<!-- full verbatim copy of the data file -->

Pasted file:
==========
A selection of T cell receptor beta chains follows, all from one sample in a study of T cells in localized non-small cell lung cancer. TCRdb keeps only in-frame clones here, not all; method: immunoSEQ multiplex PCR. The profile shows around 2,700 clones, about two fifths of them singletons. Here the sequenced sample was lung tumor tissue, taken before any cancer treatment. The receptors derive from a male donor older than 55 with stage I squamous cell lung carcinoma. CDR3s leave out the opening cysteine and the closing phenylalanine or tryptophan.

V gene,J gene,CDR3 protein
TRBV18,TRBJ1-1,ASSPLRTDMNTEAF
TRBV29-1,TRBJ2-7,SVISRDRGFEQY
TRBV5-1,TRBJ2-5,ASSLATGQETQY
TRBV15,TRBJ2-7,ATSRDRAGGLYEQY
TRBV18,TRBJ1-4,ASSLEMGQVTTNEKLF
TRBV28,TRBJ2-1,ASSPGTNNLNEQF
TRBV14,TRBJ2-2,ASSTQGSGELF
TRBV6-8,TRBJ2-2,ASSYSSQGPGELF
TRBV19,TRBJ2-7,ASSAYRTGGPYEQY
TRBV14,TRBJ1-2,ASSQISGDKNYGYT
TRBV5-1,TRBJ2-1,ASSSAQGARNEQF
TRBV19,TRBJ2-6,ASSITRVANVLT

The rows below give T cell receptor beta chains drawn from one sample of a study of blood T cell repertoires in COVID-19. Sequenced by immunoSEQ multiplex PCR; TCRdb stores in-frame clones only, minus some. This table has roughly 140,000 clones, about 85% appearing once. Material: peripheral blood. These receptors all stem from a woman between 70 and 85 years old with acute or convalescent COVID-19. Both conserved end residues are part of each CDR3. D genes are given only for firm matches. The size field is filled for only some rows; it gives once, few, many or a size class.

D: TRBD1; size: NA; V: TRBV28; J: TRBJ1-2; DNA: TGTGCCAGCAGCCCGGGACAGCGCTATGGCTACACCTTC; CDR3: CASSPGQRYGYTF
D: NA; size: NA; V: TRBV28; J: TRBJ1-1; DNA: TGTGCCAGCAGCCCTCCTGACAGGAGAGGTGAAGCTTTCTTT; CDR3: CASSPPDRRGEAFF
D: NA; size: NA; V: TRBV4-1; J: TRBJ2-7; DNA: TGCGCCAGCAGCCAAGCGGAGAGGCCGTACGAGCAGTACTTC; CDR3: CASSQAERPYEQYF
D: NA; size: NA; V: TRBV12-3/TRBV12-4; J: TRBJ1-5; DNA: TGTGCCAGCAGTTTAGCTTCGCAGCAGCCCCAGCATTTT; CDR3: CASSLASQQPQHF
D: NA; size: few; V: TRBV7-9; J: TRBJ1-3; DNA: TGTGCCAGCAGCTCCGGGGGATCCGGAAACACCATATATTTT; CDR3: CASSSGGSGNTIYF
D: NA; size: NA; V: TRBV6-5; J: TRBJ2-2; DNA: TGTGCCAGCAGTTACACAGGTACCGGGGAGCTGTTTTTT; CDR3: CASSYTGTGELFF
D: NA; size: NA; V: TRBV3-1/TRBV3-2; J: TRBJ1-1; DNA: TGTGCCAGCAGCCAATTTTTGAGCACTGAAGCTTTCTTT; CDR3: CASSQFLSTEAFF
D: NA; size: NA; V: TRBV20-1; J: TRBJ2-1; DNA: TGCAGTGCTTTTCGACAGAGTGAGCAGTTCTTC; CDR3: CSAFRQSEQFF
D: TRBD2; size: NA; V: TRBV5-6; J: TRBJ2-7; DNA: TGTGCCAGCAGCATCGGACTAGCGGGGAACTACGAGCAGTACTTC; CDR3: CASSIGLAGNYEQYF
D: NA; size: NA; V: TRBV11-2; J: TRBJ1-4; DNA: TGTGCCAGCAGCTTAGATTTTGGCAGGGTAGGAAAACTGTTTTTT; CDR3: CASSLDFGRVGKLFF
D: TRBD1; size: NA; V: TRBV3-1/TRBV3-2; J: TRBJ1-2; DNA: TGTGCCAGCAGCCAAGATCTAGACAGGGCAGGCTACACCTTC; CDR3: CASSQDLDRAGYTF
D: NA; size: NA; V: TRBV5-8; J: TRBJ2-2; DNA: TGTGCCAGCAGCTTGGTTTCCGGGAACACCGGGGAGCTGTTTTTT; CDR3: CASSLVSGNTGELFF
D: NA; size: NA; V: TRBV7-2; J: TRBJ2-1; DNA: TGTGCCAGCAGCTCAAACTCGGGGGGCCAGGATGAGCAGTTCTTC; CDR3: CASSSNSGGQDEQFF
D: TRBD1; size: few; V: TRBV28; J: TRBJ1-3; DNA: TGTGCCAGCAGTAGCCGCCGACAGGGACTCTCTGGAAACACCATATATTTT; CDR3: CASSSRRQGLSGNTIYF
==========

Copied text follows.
A selection of T cell receptor beta chains follows, all from one sample in a study of T cells in localized non-small cell lung cancer. TCRdb keeps only in-frame clones here, not all; method: immunoSEQ multiplex PCR. The profile shows around 2,700 clones, about two fifths of them singletons. Here the sequenced sample was lung tumor tissue, taken before any cancer treatment. The receptors derive from a male donor older than 55 with stage I squamous cell lung carcinoma. CDR3s leave out the opening cysteine and the closing phenylalanine or tryptophan.

V gene,J gene,CDR3 protein
TRBV18,TRBJ1-1,ASSPLRTDMNTEAF
TRBV29-1,TRBJ2-7,SVISRDRGFEQY
TRBV5-1,TRBJ2-5,ASSLATGQETQY
TRBV15,TRBJ2-7,ATSRDRAGGLYEQY
TRBV18,TRBJ1-4,ASSLEMGQVTTNEKLF
TRBV28,TRBJ2-1,ASSPGTNNLNEQF
TRBV14,TRBJ2-2,ASSTQGSGELF
TRBV6-8,TRBJ2-2,ASSYSSQGPGELF
TRBV19,TRBJ2-7,ASSAYRTGGPYEQY
TRBV14,TRBJ1-2,ASSQISGDKNYGYT
TRBV5-1,TRBJ2-1,ASSSAQGARNEQF
TRBV19,TRBJ2-6,ASSITRVANVLT

The rows below give T cell receptor beta chains drawn from one sample of a study of blood T cell repertoires in COVID-19. Sequenced by immunoSEQ multiplex PCR; TCRdb stores in-frame clones only, minus some. This table has roughly 140,000 clones, about 85% appearing once. Material: peripheral blood. These receptors all stem from a woman between 70 and 85 years old with acute or convalescent COVID-19. Both conserved end residues are part of each CDR3. D genes are given only for firm matches. The size field is filled for only some rows; it gives once, few, many or a size class.

D: TRBD1; size: NA; V: TRBV28; J: TRBJ1-2; DNA: TGTGCCAGCAGCCCGGGACAGCGCTATGGCTACACCTTC; CDR3: CASSPGQRYGYTF
D: NA; size: NA; V: TRBV28; J: TRBJ1-1; DNA: TGTGCCAGCAGCCCTCCTGACAGGAGAGGTGAAGCTTTCTTT; CDR3: CASSPPDRRGEAFF
D: NA; size: NA; V: TRBV4-1; J: TRBJ2-7; DNA: TGCGCCAGCAGCCAAGCGGAGAGGCCGTACGAGCAGTACTTC; CDR3: CASSQAERPYEQYF
D: NA; size: NA; V: TRBV12-3/TRBV12-4; J: TRBJ1-5; DNA: TGTGCCAGCAGTTTAGCTTCGCAGCAGCCCCAGCATTTT; CDR3: CASSLASQQPQHF
D: NA; size: few; V: TRBV7-9; J: TRBJ1-3; DNA: TGTGCCAGCAGCTCCGGGGGATCCGGAAACACCATATATTTT; CDR3: CASSSGGSGNTIYF
D: NA; size: NA; V: TRBV6-5; J: TRBJ2-2; DNA: TGTGCCAGCAGTTACACAGGTACCGGGGAGCTGTTTTTT; CDR3: CASSYTGTGELFF
D: NA; size: NA; V: TRBV3-1/TRBV3-2; J: TRBJ1-1; DNA: TGTGCCAGCAGCCAATTTTTGAGCACTGAAGCTTTCTTT; CDR3: CASSQFLSTEAFF
D: NA; size: NA; V: TRBV20-1; J: TRBJ2-1; DNA: TGCAGTGCTTTTCGACAGAGTGAGCAGTTCTTC; CDR3: CSAFRQSEQFF
D: TRBD2; size: NA; V: TRBV5-6; J: TRBJ2-7; DNA: TGTGCCAGCAGCATCGGACTAGCGGGGAACTACGAGCAGTACTTC; CDR3: CASSIGLAGNYEQYF
D: NA; size: NA; V: TRBV11-2; J: TRBJ1-4; DNA: TGTGCCAGCAGCTTAGATTTTGGCAGGGTAGGAAAACTGTTTTTT; CDR3: CASSLDFGRVGKLFF
D: TRBD1; size: NA; V: TRBV3-1/TRBV3-2; J: TRBJ1-2; DNA: TGTGCCAGCAGCCAAGATCTAGACAGGGCAGGCTACACCTTC; CDR3: CASSQDLDRAGYTF
D: NA; size: NA; V: TRBV5-8; J: TRBJ2-2; DNA: TGTGCCAGCAGCTTGGTTTCCGGGAACACCGGGGAGCTGTTTTTT; CDR3: CASSLVSGNTGELFF
D: NA; size: NA; V: TRBV7-2; J: TRBJ2-1; DNA: TGTGCCAGCAGCTCAAACTCGGGGGGCCAGGATGAGCAGTTCTTC; CDR3: CASSSNSGGQDEQFF
D: TRBD1; size: few; V: TRBV28; J: TRBJ1-3; DNA: TGTGCCAGCAGTAGCCGCCGACAGGGACTCTCTGGAAACACCATATATTTT; CDR3: CASSSRRQGLSGNTIYF